EXPECTATIONS: This film has been in Development Hell for so long, it's almost amazing to see it actually appear in cinemas. In spite of it having a screenplay by the Coen bros. and having had Colin Firth attached as the lead for a very long time, it still managed to hit every possible hurdle along the way. To give you some idea of just how long, I'll just say that Robert Altman was once attached as director. Now, finally, this remake of the 1966 Michael Caine vehicle of the same name is out there in UK cinemas. Was it really worth the wait?
REALITY: It's been said countless times by countless people that the Coens have two storytelling modes: madcap and sensible. Gambit fits neatly into the former camp; your feelings on it will pretty much reflect your overall feelings of the Coen canon as separated into these two camps. Personally, I found it to be a slight yet all-around entertaining experience. It's no worse than The Ladykillers, but no better than Burn After Reading. Take that however you like.
Hey, look at this great poster that's more interesting than the actual film.When art curator Harry Deane (Firth) decides to con his obnoxious boss Lionel Shahbandar (Alan Rickman) out of eleven million pounds, he must recruit Texas cowgirl P.J. Puznowski (Cameron Diaz) to convince him that the work of art forger Major Wingate (Tom Courtenay) is the genuine Monet original he's has had his eye on for some time. Unfortunately, Shahbandar is planning on firing Deane and replacing him with German art expert Martin Zaidenweber (Stanley Tucci).
In a weaker year, Gambit might seem like a great comedy. I can imagine this blowing away the cobwebs of a mediocre summer or providing a refreshing change from stagnant blockbusters. But this year, we've been spoiled. Even our blockbusters weren't particularly stagnant, The Avengers aside. In a year like 2012, Gambit is just another slightly above-average, lighthearted romp.
It's a very funny film, mixing overt gags with slapstick and clever wordplay. There's even a fart joke in there. It sounds odd, but it's an interesting blend of approaches to humour. Going from subtle jokes about double-entendres to running around hotel corridors with no trousers on gives the film that sense of catering to all tastes. But, does it? I'm not convinced that it hits all its targets, and I'm not sure why it couldn't have focused on more believable and trustworthy characters rather than this weird bunch.
All the British characters talk in a weird old-fashioned mode where calling someone "a cad and a bounder" is still a legitimate insult, and all the American characters behave like stereotypical redneck hicks. Having these characters from another time make references to Twitter and appear in contemporary locales is rather jarring. This film takes place in the fantasy past of foreign wishes about the romantic history of contemporary London, or something like that. The point is that it doesn't make sense and never lends itself to a mindset that will try to make sense of it. Like mine.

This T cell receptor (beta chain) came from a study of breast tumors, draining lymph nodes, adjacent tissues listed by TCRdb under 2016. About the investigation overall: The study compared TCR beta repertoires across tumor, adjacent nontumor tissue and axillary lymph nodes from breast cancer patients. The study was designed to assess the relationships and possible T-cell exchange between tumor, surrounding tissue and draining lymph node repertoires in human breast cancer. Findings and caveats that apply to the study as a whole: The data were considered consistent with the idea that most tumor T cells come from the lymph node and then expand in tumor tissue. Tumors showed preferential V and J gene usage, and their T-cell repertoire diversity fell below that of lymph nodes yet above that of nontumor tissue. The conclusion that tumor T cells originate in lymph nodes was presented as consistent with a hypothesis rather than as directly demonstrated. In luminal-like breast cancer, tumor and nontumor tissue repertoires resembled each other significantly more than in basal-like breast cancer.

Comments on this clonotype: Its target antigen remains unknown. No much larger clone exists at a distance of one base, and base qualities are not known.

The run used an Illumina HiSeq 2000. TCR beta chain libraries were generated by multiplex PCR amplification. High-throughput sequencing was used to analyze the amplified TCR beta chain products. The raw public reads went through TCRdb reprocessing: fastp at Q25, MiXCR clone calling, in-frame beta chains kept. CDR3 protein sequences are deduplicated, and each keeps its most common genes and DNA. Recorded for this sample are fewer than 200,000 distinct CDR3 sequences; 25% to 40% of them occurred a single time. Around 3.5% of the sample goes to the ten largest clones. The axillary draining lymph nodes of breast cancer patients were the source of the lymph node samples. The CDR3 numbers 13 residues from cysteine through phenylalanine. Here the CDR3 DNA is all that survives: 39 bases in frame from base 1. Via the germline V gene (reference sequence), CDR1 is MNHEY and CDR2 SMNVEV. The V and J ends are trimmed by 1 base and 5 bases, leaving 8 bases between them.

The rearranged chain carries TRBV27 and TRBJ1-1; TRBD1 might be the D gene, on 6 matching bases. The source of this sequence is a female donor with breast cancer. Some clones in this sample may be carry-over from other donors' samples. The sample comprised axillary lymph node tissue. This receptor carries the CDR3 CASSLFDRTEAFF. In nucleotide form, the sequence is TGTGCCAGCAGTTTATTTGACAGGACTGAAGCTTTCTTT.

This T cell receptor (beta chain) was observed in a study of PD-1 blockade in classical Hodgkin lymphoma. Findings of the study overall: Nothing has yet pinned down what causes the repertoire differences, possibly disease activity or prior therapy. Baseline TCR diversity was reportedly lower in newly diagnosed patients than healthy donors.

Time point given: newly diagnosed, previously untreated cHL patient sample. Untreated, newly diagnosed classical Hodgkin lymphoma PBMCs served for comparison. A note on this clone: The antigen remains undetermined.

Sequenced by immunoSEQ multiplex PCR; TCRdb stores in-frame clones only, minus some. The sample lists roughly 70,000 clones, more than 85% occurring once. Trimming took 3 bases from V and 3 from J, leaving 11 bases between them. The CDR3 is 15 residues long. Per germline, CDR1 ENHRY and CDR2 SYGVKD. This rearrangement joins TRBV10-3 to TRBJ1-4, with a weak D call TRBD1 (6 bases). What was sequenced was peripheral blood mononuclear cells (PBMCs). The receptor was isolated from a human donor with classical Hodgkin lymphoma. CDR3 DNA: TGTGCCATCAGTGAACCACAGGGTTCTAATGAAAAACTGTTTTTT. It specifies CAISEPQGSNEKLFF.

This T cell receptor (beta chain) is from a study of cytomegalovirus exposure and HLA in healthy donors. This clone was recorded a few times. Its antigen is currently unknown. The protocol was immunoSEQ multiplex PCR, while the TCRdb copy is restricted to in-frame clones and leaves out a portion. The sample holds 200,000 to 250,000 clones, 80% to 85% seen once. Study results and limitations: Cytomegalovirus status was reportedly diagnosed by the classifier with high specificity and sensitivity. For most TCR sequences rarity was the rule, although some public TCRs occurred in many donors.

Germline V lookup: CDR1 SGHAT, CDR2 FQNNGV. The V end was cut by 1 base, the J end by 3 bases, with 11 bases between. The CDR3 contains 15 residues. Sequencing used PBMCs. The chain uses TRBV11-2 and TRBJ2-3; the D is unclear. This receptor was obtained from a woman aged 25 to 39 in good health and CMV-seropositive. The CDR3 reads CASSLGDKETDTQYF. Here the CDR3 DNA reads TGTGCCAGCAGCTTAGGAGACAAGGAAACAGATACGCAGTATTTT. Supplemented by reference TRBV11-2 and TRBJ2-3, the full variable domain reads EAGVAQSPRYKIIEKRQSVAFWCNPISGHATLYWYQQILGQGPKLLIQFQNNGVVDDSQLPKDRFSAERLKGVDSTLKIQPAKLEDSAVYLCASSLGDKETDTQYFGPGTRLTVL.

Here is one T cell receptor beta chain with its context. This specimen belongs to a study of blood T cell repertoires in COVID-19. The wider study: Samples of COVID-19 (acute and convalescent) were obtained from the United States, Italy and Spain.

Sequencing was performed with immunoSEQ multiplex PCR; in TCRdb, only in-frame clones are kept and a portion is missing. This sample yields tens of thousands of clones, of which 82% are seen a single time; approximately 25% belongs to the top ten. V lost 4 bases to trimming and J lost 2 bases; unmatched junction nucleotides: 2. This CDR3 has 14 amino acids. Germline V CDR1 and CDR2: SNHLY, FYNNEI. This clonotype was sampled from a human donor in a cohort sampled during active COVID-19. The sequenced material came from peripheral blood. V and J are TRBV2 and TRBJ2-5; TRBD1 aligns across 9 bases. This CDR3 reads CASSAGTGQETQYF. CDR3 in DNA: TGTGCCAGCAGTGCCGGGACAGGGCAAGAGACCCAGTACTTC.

Colin Firth and Alan Rickman both turn in entertaining performances, but there's a weird element in the cast that I can't vouch for. At what point was Cameron Diaz ever considered an interesting actress? I've always found her to be a terrible blend of overacting and under-preparation. Here she tools around with some vague approximation of a Texan accent that even I, as a non-American, cannot accept. She's terrible. Where did you find this woman? How many better actresses could have played this part with much more aplomb?
Ultimately, this film just doesn't do an awful lot. Yes, it's funny in its way and yes, it's entertaining to watch. But, who cares? In a year of great films, this just comes out wanting. It just never quite gets there. It's never quite good enough. In a week where it stands up against Silver Linings Playbook, it doesn't even get a look in. Maybe if it had been released in 1997, the year in which it entered pre-production, it would have been great (and probably would have had the same cast), but this isn't good enough now.
MINORITY REPORT: The plot for this film sounds an awful lot like the plot of the Mr. Bean movie, except Cameron Diaz probably doesn't get her head stuck inside a turkey. Unless we're counting the film itself. Then it's exactly like the Mr. Bean movie. - Joseph "Jay Dub" Wade
"Don't you get it? What we have to understand is it's them or us. It can't be all of us, or one. It's got to be us, or they become it. Then we lose what makes us we."
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